COVID‐19 and Independent Abortion Providers: Findings from a Rapid‐Response Survey

Sarah C. M. Roberts, University of California, San Francisco Rosalyn Schroeder, University of California, San Francisco Carole Joffe, University of California, San Francisco

First published online:

| DOI: https://doi.org/10.1363/psrh.12163
Abstract / Summary

The ways in which the COVID-19 pandemic has affected abortion providers and abortion care, and the strategies clinics are adopting to navigate the pandemic, have not been well documented.


In April–May 2020, representatives from 103 independent abortion clinics (i.e., those not affiliated with Planned Parenthood) completed a survey that included close-ended questions about how the pandemic, the public health response, and designations of abortion as a nonessential service had affected their clinic, as well as open-ended questions about the pandemic’s impact. Analyses were primarily descriptive but included an exploration of regional variation.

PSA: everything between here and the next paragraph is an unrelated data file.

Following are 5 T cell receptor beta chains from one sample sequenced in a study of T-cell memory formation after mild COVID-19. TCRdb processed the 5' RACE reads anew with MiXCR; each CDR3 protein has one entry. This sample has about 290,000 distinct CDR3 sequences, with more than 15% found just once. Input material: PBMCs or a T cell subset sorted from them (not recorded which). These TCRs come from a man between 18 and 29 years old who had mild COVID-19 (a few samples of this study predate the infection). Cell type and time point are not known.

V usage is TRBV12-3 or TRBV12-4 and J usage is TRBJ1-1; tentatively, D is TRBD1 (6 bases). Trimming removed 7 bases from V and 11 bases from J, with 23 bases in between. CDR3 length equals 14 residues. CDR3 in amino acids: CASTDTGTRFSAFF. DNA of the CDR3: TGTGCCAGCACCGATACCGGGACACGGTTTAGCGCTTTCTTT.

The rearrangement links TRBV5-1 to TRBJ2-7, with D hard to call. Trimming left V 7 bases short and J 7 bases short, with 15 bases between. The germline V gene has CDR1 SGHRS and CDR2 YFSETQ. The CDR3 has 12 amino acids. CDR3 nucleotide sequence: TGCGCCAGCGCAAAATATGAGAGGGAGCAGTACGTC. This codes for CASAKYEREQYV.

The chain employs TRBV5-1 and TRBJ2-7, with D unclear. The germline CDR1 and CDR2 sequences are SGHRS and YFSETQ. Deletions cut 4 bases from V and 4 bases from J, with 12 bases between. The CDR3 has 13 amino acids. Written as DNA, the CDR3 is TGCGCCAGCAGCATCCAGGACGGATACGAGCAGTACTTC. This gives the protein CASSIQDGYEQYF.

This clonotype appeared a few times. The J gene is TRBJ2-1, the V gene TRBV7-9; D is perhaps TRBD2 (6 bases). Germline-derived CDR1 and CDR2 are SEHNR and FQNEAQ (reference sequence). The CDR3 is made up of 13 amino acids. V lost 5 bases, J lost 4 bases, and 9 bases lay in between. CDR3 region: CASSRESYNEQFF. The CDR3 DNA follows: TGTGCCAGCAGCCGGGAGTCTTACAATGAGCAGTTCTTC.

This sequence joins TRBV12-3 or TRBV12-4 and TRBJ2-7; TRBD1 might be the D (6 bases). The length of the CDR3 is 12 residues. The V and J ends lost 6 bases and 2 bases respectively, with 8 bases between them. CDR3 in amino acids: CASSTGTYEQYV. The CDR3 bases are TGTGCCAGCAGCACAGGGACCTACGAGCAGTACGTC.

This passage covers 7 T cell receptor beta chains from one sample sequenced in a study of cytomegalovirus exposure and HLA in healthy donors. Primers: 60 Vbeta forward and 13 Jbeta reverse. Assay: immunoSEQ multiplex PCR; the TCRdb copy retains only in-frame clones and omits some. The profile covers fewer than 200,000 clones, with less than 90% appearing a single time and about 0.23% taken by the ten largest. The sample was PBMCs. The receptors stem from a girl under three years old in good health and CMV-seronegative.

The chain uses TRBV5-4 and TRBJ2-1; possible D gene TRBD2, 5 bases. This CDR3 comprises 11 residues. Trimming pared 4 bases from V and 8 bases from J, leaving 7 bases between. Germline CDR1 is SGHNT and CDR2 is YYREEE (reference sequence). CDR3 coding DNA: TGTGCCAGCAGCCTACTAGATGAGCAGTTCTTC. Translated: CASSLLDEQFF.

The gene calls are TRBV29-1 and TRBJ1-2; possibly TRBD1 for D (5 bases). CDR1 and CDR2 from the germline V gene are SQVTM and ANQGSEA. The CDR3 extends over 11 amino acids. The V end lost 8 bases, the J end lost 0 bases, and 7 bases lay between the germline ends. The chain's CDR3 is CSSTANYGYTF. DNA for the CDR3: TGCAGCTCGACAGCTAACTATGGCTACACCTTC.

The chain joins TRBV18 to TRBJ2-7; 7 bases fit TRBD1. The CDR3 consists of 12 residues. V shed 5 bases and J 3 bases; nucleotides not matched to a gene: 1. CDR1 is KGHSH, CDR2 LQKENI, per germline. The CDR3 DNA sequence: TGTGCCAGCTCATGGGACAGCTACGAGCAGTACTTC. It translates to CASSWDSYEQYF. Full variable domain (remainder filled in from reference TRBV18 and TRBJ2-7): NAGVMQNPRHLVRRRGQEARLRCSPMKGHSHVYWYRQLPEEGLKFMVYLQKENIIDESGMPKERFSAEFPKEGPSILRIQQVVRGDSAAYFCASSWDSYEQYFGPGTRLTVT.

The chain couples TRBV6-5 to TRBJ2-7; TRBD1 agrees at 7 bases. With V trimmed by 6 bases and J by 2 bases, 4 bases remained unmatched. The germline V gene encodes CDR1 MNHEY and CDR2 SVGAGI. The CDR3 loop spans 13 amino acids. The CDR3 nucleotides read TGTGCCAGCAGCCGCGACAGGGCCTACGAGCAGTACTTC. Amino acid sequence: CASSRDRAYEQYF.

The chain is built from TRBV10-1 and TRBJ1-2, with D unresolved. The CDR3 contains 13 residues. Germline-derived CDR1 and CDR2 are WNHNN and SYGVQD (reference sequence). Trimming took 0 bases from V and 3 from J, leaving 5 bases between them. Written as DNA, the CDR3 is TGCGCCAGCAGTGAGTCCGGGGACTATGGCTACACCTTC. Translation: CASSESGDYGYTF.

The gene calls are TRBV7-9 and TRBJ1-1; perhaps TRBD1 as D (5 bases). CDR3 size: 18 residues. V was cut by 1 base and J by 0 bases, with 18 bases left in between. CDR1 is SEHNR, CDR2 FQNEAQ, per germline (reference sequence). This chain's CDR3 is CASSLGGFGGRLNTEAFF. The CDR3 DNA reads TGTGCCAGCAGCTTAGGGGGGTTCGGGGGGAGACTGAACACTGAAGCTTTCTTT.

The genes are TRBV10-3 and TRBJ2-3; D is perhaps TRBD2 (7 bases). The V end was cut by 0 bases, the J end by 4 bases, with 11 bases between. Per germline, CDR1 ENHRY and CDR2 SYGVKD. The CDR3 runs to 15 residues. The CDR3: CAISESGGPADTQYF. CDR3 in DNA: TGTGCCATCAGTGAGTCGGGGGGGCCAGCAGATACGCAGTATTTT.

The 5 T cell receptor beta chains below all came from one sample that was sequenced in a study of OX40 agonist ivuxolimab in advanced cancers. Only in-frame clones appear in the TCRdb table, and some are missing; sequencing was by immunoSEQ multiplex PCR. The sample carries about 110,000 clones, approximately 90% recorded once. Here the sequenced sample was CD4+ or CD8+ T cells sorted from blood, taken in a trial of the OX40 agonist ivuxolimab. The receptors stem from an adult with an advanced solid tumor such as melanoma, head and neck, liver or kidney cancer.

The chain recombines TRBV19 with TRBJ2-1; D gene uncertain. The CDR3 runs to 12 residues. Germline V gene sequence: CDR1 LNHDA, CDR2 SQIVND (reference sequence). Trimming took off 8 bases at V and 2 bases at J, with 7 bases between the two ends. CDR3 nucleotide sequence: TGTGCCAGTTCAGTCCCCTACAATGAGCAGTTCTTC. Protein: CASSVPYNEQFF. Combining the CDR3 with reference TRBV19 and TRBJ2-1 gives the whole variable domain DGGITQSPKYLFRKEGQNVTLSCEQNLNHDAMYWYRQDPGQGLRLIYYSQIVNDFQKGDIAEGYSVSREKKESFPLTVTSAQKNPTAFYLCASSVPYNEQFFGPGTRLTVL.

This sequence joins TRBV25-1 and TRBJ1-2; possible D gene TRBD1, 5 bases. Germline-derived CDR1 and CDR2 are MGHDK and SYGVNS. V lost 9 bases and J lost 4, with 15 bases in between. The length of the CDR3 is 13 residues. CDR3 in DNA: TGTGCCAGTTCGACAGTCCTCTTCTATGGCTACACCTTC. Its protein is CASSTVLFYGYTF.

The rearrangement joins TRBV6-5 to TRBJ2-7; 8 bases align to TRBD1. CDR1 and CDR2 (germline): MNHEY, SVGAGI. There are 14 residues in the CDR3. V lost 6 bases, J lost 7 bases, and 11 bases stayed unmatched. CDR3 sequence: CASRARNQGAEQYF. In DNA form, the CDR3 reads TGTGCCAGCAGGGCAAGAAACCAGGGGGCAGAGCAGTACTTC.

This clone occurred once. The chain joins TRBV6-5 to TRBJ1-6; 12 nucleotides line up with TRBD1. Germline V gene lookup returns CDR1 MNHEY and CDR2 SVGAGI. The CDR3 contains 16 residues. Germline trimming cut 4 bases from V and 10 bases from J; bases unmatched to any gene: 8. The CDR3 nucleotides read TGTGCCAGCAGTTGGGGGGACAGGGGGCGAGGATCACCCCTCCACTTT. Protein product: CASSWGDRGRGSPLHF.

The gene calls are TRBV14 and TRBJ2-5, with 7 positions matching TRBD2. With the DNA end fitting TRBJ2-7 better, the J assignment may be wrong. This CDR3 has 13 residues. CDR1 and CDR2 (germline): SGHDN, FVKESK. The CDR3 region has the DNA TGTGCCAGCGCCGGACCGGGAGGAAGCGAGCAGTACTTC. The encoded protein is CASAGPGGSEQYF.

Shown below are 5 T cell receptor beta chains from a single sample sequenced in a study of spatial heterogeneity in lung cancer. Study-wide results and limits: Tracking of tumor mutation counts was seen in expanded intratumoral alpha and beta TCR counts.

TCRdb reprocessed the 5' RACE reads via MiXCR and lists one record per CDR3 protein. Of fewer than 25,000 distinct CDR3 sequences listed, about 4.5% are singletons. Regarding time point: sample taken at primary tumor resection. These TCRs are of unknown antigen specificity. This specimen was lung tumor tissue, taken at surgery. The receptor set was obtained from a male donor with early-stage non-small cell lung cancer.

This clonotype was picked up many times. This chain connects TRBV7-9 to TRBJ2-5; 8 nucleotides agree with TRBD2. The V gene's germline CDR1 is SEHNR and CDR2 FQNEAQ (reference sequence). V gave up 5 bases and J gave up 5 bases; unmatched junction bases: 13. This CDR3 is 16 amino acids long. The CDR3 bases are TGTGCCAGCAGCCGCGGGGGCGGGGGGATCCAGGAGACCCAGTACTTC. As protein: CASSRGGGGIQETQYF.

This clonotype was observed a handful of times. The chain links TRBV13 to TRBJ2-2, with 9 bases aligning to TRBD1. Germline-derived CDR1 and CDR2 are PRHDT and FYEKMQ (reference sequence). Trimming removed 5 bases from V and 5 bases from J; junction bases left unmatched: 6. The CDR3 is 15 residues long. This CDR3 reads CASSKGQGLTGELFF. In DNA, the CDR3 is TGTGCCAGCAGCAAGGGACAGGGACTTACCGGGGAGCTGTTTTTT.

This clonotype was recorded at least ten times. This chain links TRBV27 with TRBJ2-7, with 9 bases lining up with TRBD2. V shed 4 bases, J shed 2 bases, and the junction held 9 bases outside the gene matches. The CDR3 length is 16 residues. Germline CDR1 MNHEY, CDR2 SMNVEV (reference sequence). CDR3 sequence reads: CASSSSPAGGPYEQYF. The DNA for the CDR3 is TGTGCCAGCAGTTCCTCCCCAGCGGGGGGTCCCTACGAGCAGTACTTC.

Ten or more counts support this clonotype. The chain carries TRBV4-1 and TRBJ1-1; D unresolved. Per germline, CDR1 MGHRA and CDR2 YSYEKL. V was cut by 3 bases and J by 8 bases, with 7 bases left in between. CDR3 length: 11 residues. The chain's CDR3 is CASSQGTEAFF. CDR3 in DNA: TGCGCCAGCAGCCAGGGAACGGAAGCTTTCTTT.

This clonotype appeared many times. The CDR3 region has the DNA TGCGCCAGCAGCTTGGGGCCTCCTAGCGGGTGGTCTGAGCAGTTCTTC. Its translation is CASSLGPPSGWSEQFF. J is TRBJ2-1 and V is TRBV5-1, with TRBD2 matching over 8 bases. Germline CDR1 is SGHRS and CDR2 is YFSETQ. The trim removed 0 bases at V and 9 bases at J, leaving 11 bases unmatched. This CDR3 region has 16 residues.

All U.S. regions were represented in the sample. At 51% of clinics, clinicians or staff had been unable to work because of the pandemic or public health responses. Temporary closures were more common among clinics in the South (35%) and Midwest (21%) than in the Northeast and West (5% each). More than half of clinics had canceled or postponed nonabortion services (e.g., general gynecologic care); cancelation or postponement of abortion services was less common (25–38%, depending on type) and again especially prevalent in the South and Midwest. Respondents reported the pandemic had had numerous effects on their clinics, including disrupting their workforce, clinic flow and work practices; increasing expenses; and reducing revenues. State laws (including designations of abortion as nonessential) had exacerbated these difficulties.


Although independent abortion clinics have faced considerable challenges from the pandemic, most continued to provide abortion care. Despite this resiliency, additional support may be needed to ensure sustainability of these clinics.

Author's Affiliations

Sarah C.M. Roberts is associate professor, Rosalyn Schroeder is project manager and Carole Joffe is professor—all at Advancing New Standards in Reproductive Health, Bixby Center for Global Reproductive Health, Department of Obstetrics, Gynecology and Reproductive Sciences, University of California, San Francisco.


The views expressed in this publication do not necessarily reflect those of the Guttmacher Institute.